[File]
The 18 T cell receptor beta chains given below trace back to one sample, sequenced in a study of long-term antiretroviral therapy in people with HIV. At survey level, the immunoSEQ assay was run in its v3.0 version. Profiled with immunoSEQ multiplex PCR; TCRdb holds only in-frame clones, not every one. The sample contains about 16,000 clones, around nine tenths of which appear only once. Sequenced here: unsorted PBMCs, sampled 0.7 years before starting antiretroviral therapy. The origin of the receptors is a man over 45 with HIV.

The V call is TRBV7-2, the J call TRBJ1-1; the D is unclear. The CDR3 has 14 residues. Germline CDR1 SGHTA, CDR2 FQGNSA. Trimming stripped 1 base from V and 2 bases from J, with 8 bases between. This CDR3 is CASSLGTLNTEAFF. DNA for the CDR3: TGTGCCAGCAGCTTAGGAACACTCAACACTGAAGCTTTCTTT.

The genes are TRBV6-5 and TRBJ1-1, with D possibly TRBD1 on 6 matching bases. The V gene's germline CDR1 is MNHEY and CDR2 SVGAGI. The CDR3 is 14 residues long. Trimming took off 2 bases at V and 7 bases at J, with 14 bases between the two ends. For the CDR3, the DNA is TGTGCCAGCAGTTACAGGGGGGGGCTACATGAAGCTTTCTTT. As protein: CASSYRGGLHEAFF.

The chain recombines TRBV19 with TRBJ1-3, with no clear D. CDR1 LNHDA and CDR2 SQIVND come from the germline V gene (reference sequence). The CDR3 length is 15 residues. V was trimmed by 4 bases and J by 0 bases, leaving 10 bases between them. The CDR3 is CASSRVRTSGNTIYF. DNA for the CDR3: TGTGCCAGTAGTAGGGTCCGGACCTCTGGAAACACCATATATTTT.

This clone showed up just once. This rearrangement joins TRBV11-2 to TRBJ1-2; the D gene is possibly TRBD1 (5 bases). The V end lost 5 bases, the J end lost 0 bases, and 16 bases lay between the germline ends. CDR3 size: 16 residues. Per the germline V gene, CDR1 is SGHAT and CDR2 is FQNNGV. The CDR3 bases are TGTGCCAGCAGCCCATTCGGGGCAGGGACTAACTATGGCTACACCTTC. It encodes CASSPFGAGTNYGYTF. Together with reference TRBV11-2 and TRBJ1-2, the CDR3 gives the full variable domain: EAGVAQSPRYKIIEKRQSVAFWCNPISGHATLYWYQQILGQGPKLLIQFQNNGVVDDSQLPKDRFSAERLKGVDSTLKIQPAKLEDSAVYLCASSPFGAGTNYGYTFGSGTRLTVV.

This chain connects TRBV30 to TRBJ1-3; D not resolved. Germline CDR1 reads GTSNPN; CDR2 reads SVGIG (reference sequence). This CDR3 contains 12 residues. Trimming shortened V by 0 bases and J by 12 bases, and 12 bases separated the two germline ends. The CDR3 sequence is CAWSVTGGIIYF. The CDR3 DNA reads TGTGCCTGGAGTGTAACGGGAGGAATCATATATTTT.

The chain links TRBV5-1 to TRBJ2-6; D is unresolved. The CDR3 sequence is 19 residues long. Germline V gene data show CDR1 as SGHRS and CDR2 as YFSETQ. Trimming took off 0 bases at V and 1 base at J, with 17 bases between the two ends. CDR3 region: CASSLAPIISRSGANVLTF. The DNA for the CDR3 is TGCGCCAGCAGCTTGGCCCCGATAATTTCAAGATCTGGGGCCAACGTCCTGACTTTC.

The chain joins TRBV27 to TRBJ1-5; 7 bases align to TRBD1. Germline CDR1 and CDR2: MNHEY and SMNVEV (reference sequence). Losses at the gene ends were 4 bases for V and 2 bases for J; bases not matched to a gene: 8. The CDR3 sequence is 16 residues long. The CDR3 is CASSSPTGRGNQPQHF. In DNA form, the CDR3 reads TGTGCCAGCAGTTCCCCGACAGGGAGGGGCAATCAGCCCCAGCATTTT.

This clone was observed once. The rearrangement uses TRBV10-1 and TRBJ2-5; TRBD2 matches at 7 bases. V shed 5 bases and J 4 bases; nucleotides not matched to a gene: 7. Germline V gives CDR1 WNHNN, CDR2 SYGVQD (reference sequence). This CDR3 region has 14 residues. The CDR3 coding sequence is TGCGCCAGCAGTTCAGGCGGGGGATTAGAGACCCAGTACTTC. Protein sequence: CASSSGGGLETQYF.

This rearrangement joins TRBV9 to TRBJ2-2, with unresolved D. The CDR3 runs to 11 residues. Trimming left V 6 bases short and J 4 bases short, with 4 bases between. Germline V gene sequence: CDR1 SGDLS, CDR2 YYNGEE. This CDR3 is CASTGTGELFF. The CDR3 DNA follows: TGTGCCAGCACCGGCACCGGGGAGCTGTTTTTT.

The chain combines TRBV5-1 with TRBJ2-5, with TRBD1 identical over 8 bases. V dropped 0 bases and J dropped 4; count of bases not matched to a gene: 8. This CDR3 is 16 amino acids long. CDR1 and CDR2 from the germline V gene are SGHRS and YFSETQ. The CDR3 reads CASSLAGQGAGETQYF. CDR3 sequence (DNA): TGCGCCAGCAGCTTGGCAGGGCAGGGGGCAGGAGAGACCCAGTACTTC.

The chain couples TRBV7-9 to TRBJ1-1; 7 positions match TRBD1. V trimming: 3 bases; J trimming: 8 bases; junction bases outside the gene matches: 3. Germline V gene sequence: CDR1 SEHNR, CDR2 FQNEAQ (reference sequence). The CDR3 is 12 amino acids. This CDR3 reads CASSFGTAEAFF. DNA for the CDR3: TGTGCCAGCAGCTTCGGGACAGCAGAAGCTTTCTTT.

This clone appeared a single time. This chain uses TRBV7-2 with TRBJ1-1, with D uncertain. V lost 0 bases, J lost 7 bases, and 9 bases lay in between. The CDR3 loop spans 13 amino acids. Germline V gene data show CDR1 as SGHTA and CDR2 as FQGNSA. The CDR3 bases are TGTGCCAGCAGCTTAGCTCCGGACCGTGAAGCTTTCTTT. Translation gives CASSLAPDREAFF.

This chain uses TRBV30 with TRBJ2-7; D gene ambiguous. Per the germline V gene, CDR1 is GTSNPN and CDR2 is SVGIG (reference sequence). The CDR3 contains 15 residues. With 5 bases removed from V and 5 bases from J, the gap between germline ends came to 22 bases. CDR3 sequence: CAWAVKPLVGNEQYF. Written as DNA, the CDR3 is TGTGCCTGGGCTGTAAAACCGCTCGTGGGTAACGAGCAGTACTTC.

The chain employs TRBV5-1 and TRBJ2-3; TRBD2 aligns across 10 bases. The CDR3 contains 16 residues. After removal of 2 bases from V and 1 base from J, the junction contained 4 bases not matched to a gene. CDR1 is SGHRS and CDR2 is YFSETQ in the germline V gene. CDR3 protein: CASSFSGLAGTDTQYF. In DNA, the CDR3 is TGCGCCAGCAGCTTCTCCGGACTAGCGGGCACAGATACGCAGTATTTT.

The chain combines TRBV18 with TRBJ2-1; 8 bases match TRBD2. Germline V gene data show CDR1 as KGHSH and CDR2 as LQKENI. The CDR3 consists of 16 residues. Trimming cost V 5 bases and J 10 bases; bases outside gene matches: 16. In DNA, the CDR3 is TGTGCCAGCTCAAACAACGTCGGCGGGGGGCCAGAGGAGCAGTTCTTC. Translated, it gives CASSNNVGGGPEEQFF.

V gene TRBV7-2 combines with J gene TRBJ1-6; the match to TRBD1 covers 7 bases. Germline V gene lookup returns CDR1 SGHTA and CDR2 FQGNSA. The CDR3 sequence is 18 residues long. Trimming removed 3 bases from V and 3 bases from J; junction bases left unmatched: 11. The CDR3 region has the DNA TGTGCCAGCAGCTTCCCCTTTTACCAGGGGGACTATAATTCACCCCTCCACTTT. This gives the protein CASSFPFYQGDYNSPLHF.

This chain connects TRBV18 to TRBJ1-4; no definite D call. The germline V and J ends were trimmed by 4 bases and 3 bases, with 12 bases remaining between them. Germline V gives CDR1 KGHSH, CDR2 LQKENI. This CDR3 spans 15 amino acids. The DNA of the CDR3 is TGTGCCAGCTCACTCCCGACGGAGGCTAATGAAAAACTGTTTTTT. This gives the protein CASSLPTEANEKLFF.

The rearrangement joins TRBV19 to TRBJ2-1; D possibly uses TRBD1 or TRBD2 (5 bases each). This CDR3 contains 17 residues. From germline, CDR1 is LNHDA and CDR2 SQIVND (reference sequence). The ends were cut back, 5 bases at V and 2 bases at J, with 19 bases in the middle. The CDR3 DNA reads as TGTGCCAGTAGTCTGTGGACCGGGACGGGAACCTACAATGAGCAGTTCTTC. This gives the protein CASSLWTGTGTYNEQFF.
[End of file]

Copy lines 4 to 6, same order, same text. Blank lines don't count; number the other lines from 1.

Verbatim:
The chain recombines TRBV19 with TRBJ1-3, with no clear D. CDR1 LNHDA and CDR2 SQIVND come from the germline V gene (reference sequence). The CDR3 length is 15 residues. V was trimmed by 4 bases and J by 0 bases, leaving 10 bases between them. The CDR3 is CASSRVRTSGNTIYF. DNA for the CDR3: TGTGCCAGTAGTAGGGTCCGGACCTCTGGAAACACCATATATTTT.

This clone showed up just once. This rearrangement joins TRBV11-2 to TRBJ1-2; the D gene is possibly TRBD1 (5 bases). The V end lost 5 bases, the J end lost 0 bases, and 16 bases lay between the germline ends. CDR3 size: 16 residues. Per the germline V gene, CDR1 is SGHAT and CDR2 is FQNNGV. The CDR3 bases are TGTGCCAGCAGCCCATTCGGGGCAGGGACTAACTATGGCTACACCTTC. It encodes CASSPFGAGTNYGYTF. Together with reference TRBV11-2 and TRBJ1-2, the CDR3 gives the full variable domain: EAGVAQSPRYKIIEKRQSVAFWCNPISGHATLYWYQQILGQGPKLLIQFQNNGVVDDSQLPKDRFSAERLKGVDSTLKIQPAKLEDSAVYLCASSPFGAGTNYGYTFGSGTRLTVV.

This chain connects TRBV30 to TRBJ1-3; D not resolved. Germline CDR1 reads GTSNPN; CDR2 reads SVGIG (reference sequence). This CDR3 contains 12 residues. Trimming shortened V by 0 bases and J by 12 bases, and 12 bases separated the two germline ends. The CDR3 sequence is CAWSVTGGIIYF. The CDR3 DNA reads TGTGCCTGGAGTGTAACGGGAGGAATCATATATTTT.